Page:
Drosophila melanogaster as a model organism to study cancer growth. Mirzoyan Z, Allocca MT, Valenza MA, Sollazzo M, Grifoni D, and Bellosta P. Review Frontiers in Genetics. 2019 Mar 1;10:51.
Anti-inflammatory effect of anthocyanins in a Drosophila model of chronic inflammation. Valenza A, Bonfanti C, Pasini MA, Bellosta P., Biomed Res Int. 2018 Mar 12;2018.
Human Cancer Cells Signal Their Competitive Fitness Through MYC Activity. Di Giacomo S, Sollazzo M, de Biase D, Ragazzi M, Bellosta P, Pession A, Grifoni D., Sci Rep. 2017 Oct 3;7(1):12568.
Modeling of Human Diseases using The Fruit Fly, Drosophila Melanogaster. Allocca MT, Zola S, Bellosta P, Drosophila melanogaster - Model for Recent Advances in Genetics and Therapeutics 2017 InTech Open ISBN 978-953-51-5484-6.
The Stearoyl-CoA Desaturase-1 (Desat1) in Drosophila cooperates with Myc to Induce Autophagy and Growth, a Potential New Link to Tumor Survival. Paiardi C, Mirzoyan Z, Zola S, Parisi F, Vingiani A, Pasini ME, Bellosta P. Genes (Basel). 2017 Apr 28;8(5).
Super-competitor status of Drosophila Myc cells requires p53 as a fitness sensor to reprogram metabolism and promote viability. de la Cova C, Senoo-Matsuda N, Ziosi M, Wu C, Bellosta P Quinzii CM and Johnston L. Cell Metabolism 2014 19(3):470-83.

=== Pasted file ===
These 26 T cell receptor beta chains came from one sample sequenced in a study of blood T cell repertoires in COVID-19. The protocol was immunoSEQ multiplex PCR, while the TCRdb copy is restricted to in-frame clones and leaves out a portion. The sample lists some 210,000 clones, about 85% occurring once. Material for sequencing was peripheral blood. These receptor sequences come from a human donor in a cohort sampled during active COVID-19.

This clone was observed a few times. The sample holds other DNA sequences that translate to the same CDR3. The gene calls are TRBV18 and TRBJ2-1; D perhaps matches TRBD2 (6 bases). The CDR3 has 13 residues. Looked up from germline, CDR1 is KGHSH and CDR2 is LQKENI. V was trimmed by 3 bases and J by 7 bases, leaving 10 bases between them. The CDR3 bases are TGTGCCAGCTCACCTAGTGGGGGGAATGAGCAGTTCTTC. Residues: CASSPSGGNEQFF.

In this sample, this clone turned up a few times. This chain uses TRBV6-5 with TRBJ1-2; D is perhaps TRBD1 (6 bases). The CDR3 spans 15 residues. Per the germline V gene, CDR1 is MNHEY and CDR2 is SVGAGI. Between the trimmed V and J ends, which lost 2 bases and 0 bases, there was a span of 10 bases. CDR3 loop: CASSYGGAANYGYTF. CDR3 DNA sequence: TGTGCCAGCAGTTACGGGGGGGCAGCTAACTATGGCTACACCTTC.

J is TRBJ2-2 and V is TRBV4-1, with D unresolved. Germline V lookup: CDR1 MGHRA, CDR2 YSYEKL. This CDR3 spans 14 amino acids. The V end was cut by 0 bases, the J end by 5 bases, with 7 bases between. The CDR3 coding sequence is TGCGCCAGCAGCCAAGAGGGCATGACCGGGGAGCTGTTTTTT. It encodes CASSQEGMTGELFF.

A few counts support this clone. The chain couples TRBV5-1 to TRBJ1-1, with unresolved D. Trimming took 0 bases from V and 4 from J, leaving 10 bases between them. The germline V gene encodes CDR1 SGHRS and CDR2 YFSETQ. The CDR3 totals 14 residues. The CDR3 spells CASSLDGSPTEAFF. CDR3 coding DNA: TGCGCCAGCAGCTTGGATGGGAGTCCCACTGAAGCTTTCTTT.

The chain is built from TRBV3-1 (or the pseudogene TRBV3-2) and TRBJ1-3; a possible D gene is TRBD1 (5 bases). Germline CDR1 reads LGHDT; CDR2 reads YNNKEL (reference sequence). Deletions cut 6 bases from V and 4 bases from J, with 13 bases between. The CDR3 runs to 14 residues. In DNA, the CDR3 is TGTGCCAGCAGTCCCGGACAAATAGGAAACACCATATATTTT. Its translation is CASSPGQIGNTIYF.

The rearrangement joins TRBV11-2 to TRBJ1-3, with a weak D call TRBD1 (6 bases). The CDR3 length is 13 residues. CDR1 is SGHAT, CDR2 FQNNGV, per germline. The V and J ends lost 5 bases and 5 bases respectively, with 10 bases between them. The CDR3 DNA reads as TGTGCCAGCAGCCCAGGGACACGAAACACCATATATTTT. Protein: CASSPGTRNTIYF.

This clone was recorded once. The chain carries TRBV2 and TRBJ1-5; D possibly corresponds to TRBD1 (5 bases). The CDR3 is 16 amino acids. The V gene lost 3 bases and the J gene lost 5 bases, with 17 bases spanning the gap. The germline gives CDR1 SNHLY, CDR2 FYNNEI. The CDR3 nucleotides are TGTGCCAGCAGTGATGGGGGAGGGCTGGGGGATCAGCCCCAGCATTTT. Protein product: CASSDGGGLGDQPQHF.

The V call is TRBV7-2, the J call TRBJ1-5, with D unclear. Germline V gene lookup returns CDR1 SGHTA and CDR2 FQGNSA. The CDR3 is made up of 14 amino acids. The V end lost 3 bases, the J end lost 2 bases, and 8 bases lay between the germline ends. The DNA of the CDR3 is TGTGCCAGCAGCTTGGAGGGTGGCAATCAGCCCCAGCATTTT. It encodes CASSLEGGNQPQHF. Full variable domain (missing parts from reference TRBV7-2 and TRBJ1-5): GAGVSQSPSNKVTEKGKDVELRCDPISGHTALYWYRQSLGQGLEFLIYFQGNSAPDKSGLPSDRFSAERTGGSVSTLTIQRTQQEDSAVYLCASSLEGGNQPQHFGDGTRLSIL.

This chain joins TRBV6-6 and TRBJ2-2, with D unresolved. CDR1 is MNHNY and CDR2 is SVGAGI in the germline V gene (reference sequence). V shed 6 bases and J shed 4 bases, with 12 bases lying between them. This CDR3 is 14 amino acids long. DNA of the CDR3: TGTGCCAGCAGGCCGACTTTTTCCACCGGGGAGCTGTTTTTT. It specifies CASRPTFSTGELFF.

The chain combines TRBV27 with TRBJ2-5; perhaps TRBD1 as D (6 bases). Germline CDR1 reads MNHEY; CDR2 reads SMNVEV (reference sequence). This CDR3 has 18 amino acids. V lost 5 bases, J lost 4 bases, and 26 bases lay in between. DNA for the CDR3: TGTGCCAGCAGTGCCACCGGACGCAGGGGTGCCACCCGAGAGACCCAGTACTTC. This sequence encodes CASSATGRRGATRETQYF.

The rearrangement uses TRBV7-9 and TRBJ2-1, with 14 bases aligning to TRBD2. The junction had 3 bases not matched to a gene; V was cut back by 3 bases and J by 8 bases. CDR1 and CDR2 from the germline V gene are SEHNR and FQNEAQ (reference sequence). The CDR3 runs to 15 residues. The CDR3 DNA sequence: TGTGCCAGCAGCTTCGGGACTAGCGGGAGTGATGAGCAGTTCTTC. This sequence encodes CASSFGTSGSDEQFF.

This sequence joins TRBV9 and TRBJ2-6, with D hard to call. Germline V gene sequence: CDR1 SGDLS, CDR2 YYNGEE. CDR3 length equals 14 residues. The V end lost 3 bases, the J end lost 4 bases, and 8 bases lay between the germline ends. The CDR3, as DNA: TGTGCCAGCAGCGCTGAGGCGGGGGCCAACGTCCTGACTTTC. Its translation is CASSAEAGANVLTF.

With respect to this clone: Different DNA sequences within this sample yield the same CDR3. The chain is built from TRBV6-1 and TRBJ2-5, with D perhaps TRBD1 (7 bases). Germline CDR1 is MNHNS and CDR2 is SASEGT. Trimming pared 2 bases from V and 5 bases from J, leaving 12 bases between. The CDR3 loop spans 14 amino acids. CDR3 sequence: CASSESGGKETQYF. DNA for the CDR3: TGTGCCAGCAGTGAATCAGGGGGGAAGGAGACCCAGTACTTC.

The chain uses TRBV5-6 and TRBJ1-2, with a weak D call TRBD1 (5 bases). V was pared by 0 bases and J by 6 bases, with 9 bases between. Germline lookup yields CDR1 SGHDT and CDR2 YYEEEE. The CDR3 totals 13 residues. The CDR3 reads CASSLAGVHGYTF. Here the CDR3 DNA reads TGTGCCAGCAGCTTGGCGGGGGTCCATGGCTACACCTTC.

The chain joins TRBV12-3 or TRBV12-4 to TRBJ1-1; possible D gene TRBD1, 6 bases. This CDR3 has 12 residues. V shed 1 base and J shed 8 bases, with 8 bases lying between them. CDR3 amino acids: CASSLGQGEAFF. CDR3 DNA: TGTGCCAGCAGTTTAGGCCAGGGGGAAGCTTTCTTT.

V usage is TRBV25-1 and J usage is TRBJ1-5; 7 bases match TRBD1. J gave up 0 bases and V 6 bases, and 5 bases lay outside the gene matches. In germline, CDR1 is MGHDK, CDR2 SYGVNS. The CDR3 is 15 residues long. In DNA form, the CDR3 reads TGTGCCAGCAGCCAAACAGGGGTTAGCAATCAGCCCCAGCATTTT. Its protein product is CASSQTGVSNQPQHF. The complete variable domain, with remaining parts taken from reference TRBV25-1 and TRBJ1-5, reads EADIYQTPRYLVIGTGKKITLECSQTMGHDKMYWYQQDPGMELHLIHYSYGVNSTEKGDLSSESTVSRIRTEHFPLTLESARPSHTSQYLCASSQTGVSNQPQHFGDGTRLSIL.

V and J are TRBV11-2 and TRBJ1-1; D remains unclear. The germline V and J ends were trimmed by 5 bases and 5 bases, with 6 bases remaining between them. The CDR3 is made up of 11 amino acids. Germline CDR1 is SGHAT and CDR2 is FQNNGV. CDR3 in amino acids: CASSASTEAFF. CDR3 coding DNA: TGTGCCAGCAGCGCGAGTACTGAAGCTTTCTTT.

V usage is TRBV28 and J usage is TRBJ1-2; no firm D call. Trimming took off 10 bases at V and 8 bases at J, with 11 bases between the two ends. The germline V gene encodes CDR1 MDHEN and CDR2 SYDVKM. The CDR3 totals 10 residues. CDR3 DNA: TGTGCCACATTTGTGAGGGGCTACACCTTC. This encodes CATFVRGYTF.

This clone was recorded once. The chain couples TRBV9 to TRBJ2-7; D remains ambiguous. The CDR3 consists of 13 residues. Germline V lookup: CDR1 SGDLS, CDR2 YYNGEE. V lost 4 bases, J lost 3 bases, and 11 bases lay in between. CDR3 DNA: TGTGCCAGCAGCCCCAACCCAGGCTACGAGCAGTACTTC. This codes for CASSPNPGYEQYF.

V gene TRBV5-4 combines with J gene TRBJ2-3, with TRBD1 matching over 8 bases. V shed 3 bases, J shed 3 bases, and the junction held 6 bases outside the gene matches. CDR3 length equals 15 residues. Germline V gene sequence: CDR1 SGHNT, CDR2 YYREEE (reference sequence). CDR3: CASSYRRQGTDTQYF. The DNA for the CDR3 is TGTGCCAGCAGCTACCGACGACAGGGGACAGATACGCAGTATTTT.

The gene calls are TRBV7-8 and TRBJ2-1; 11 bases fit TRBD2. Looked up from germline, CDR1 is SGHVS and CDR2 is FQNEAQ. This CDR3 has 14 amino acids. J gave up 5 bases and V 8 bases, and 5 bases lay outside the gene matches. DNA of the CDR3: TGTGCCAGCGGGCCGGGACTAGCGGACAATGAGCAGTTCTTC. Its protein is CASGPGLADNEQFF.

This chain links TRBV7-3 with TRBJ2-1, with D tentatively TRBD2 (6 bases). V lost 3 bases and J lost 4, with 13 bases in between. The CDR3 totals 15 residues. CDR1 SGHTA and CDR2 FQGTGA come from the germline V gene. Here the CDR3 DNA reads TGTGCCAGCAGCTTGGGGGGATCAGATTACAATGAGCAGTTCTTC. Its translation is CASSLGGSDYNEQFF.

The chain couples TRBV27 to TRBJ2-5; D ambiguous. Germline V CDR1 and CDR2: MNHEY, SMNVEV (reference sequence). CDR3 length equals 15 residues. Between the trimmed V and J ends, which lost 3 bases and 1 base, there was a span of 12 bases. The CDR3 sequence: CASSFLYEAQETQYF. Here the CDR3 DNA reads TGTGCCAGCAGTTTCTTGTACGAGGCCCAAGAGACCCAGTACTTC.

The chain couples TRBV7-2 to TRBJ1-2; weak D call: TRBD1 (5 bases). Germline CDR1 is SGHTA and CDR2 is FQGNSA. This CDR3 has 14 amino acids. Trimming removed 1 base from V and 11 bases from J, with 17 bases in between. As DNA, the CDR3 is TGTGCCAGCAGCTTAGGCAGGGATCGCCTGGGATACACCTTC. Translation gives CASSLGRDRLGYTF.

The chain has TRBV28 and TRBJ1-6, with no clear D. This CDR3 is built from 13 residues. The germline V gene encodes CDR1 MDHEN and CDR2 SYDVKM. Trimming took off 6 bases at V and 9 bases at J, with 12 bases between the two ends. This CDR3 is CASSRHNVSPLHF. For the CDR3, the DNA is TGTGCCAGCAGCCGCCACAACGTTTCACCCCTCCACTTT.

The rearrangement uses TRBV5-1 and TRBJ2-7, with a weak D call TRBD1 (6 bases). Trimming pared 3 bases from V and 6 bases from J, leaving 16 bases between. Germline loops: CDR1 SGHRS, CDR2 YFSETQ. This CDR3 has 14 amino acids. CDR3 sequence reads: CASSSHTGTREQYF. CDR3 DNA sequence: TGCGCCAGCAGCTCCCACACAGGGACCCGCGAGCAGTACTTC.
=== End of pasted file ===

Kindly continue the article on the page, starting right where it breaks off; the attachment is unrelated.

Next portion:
dMyc expression in the fat body affects DILP2 release and increases the expression of the fat desaturase Desat1 resulting in organismal growth. Parisi F, Riccardo S, Zola S, Lora C, Grifoni D, Brown L and Bellosta P. Dev Biol. 2013 379(1):64-75 selected for F1000Prime.
Drosophila insulin and target of rapamycin (TOR) pathways regulate GSK3 beta activity to control Myc stability and determine Myc expression in vivo. Parisi F, Riccardo S, Daniel M, Saqcena M, Kundu N, Pession A, Grifoni D, Stocker H, Tabak E, Bellosta P. BMC Biol. 2011 Sep 27;9:65.
dMyc functions downstream of Yorkie to promote the supercompetitive behavior of hippo pathway mutant cells. Ziosi M, Baena-López LA, Grifoni D, Froldi F, Pession A, Garoia F, Trotta V, Bellosta P, Cavicchi S, Pession A. PLoS Genet. 2010 Sep 23;6(9).
The lethal giant larvae tumour suppressor mutation requires dMyc oncoprotein to promote clonal malignancy. Froldi F, Ziosi M, Garoia F, Pession A, Grzeschik NA, Bellosta P, Strand D, Richardson HE, Pession A, Grifoni D. BMC Biol. 2010 Apr 7;8:33.
Identification of domains responsible for ubiquitin-dependent degradation of dMyc by glycogen synthase kinase 3beta and casein kinase 1 kinases. Galletti M, Riccardo S, Parisi F, Lora C, Saqcena MK, Rivas L, Wong B, Serra A, Serras F, Grifoni D, Pelicci P, Jiang J, Bellosta P. Mol Cell Biol. 2009 Jun;29(12):3424-34. Cover
Myc interacts genetically with Tip48/Reptin and Tip49/Pontin to control growth and proliferation during Drosophila development. Bellosta P, Hulf T, Balla Diop S, Usseglio F, Pradel J, Aragnol D, Gallant P. Proc Natl Acad Sci U S A. 2005 Aug 16;102(33):11799-804.
Drosophila myc regulates organ size by inducing cell competition. de la Cova C, Abril M, Bellosta P, Gallant P, Johnston LA. Cell. 2004 Apr 2;117(1):107-16. Cover
Please see www.paolabellosta.com for a complete list of publications with links to pdf files.